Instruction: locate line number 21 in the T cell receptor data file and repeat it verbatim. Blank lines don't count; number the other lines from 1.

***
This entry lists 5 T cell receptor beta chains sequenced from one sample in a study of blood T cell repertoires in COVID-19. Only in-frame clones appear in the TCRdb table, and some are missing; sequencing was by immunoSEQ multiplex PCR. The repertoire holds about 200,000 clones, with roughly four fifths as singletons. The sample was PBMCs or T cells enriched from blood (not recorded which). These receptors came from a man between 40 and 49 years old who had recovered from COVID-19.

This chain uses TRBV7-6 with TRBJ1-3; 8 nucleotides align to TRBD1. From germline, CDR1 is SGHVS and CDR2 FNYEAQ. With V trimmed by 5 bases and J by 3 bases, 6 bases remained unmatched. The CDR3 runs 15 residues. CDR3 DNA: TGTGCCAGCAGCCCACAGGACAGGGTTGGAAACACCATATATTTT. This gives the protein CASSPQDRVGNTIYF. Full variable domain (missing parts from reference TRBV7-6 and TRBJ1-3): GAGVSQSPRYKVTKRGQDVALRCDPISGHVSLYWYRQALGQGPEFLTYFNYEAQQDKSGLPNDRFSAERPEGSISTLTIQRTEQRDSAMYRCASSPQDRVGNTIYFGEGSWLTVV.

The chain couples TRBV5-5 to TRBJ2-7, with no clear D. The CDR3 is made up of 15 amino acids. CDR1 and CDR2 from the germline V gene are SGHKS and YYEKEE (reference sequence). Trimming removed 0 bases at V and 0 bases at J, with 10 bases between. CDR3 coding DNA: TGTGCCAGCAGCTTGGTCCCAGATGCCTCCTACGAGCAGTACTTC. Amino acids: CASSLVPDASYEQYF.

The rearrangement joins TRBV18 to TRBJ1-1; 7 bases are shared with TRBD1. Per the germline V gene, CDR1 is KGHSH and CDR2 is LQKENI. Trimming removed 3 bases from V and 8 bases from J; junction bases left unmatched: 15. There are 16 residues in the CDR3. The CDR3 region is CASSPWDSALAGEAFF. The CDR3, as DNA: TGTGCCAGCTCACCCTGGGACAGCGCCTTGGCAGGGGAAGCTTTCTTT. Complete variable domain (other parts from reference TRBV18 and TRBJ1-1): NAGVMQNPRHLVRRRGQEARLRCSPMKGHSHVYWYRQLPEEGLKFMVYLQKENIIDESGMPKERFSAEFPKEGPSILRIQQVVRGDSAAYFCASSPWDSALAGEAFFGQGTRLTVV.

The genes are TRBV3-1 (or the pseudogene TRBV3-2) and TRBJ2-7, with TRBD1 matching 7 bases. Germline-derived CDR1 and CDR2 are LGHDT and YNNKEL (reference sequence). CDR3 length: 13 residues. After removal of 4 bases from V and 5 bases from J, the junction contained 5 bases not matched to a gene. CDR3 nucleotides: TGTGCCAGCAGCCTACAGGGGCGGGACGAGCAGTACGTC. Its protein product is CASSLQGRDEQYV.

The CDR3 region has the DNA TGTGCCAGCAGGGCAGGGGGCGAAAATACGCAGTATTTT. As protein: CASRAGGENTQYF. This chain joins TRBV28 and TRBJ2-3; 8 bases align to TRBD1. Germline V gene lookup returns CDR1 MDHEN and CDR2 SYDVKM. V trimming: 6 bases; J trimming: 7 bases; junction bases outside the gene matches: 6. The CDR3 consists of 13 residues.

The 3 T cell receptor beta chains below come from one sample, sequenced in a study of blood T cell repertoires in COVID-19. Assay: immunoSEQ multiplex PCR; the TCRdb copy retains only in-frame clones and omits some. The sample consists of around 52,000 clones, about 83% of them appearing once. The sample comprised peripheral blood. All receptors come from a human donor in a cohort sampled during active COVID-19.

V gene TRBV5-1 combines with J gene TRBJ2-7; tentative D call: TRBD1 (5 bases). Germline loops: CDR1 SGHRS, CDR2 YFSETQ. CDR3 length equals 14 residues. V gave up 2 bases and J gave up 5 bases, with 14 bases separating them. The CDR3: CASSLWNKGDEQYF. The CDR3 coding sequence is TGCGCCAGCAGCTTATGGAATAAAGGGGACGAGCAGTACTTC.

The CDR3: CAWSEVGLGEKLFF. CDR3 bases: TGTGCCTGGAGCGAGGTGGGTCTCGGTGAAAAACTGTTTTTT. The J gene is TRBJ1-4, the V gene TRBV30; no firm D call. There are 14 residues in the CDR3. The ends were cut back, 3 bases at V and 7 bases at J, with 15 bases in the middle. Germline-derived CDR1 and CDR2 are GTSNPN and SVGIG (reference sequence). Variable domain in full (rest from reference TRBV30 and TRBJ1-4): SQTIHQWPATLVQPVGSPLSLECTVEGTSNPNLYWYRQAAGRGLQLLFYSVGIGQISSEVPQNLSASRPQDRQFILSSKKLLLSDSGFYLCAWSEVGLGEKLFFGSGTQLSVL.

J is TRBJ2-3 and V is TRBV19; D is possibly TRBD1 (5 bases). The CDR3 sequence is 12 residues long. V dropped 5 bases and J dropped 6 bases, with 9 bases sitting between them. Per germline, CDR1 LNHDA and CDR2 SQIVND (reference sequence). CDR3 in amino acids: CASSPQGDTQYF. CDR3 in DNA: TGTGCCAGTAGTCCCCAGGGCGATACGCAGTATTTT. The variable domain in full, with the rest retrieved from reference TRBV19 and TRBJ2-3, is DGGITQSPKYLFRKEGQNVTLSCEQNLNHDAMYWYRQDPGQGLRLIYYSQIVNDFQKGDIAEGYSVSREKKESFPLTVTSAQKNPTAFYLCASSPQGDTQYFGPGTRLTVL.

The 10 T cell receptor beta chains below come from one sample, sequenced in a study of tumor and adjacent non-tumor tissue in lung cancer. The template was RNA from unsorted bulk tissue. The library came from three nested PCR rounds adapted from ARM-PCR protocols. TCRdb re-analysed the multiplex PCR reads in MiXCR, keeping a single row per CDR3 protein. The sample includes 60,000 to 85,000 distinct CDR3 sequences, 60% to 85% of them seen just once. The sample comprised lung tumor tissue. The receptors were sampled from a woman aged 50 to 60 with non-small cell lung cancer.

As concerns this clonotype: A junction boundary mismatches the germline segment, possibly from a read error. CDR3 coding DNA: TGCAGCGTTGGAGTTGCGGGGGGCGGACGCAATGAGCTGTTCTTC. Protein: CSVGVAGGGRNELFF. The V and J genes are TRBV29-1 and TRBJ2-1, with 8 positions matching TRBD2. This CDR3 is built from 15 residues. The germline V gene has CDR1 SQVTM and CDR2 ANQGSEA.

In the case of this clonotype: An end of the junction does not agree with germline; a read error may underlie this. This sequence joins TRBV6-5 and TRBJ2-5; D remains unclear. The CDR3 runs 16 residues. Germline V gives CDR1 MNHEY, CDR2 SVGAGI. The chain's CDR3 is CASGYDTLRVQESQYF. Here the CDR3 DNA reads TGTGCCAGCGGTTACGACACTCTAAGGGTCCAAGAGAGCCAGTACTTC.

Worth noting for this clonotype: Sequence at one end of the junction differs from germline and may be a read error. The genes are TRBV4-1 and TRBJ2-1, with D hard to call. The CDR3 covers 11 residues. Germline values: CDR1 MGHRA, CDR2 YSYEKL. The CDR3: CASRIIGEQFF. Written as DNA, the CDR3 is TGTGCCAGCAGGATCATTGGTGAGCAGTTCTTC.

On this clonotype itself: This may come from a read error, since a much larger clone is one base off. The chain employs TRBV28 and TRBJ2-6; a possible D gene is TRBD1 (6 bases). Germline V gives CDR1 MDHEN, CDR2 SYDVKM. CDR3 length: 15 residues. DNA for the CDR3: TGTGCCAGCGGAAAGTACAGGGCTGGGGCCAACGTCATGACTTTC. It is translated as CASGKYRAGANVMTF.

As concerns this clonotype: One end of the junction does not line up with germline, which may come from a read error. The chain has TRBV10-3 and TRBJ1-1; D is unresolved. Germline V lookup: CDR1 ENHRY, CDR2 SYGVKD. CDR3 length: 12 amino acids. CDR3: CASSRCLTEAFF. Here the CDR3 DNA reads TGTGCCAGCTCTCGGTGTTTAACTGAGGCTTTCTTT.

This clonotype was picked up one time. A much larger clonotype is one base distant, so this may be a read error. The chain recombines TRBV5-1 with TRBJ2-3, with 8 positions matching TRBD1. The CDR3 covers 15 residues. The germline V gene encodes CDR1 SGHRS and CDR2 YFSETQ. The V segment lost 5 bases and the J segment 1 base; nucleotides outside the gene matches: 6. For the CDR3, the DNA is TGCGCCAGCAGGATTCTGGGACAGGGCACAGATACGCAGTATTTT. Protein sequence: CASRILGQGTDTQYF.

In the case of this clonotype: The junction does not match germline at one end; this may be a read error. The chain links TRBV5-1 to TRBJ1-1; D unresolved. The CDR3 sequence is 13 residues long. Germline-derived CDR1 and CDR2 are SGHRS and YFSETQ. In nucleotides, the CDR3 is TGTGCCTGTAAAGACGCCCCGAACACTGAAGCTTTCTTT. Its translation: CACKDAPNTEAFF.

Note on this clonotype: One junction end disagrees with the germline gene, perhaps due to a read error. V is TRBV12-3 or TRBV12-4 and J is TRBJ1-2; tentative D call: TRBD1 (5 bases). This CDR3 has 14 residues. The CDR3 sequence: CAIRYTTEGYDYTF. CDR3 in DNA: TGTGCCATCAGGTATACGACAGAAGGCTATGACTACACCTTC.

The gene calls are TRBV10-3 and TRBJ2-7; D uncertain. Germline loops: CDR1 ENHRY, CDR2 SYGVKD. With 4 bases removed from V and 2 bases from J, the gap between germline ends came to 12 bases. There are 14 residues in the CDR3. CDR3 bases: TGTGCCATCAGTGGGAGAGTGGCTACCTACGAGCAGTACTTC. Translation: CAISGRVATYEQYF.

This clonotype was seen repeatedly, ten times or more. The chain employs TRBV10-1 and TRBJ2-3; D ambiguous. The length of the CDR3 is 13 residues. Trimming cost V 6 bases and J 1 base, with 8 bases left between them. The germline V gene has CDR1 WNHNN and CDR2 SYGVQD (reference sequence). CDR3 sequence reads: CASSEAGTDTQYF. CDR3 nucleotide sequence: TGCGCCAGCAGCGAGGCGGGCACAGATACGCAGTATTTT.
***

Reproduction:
This clonotype was seen repeatedly, ten times or more. The chain employs TRBV10-1 and TRBJ2-3; D ambiguous. The length of the CDR3 is 13 residues. Trimming cost V 6 bases and J 1 base, with 8 bases left between them. The germline V gene has CDR1 WNHNN and CDR2 SYGVQD (reference sequence). CDR3 sequence reads: CASSEAGTDTQYF. CDR3 nucleotide sequence: TGCGCCAGCAGCGAGGCGGGCACAGATACGCAGTATTTT.